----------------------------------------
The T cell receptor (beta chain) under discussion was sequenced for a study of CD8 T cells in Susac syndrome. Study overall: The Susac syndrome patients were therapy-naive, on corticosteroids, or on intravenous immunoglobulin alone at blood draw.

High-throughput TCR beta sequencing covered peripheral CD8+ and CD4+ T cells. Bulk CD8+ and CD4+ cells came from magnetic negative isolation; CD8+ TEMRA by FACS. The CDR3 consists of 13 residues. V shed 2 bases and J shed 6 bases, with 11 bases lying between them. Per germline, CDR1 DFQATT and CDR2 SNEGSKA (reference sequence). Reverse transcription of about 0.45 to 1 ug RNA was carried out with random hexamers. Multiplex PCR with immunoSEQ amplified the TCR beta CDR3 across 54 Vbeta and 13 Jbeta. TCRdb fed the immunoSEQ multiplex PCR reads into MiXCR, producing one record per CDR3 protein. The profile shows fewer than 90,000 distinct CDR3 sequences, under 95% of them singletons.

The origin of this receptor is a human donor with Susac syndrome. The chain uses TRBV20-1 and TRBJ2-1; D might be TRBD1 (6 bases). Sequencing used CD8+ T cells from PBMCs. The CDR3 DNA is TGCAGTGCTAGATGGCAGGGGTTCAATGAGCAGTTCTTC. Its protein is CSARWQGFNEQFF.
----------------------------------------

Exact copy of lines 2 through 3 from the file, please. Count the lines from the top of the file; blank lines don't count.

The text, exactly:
High-throughput TCR beta sequencing covered peripheral CD8+ and CD4+ T cells. Bulk CD8+ and CD4+ cells came from magnetic negative isolation; CD8+ TEMRA by FACS. The CDR3 consists of 13 residues. V shed 2 bases and J shed 6 bases, with 11 bases lying between them. Per germline, CDR1 DFQATT and CDR2 SNEGSKA (reference sequence). Reverse transcription of about 0.45 to 1 ug RNA was carried out with random hexamers. Multiplex PCR with immunoSEQ amplified the TCR beta CDR3 across 54 Vbeta and 13 Jbeta. TCRdb fed the immunoSEQ multiplex PCR reads into MiXCR, producing one record per CDR3 protein. The profile shows fewer than 90,000 distinct CDR3 sequences, under 95% of them singletons.

The origin of this receptor is a human donor with Susac syndrome. The chain uses TRBV20-1 and TRBJ2-1; D might be TRBD1 (6 bases). Sequencing used CD8+ T cells from PBMCs. The CDR3 DNA is TGCAGTGCTAGATGGCAGGGGTTCAATGAGCAGTTCTTC. Its protein is CSARWQGFNEQFF.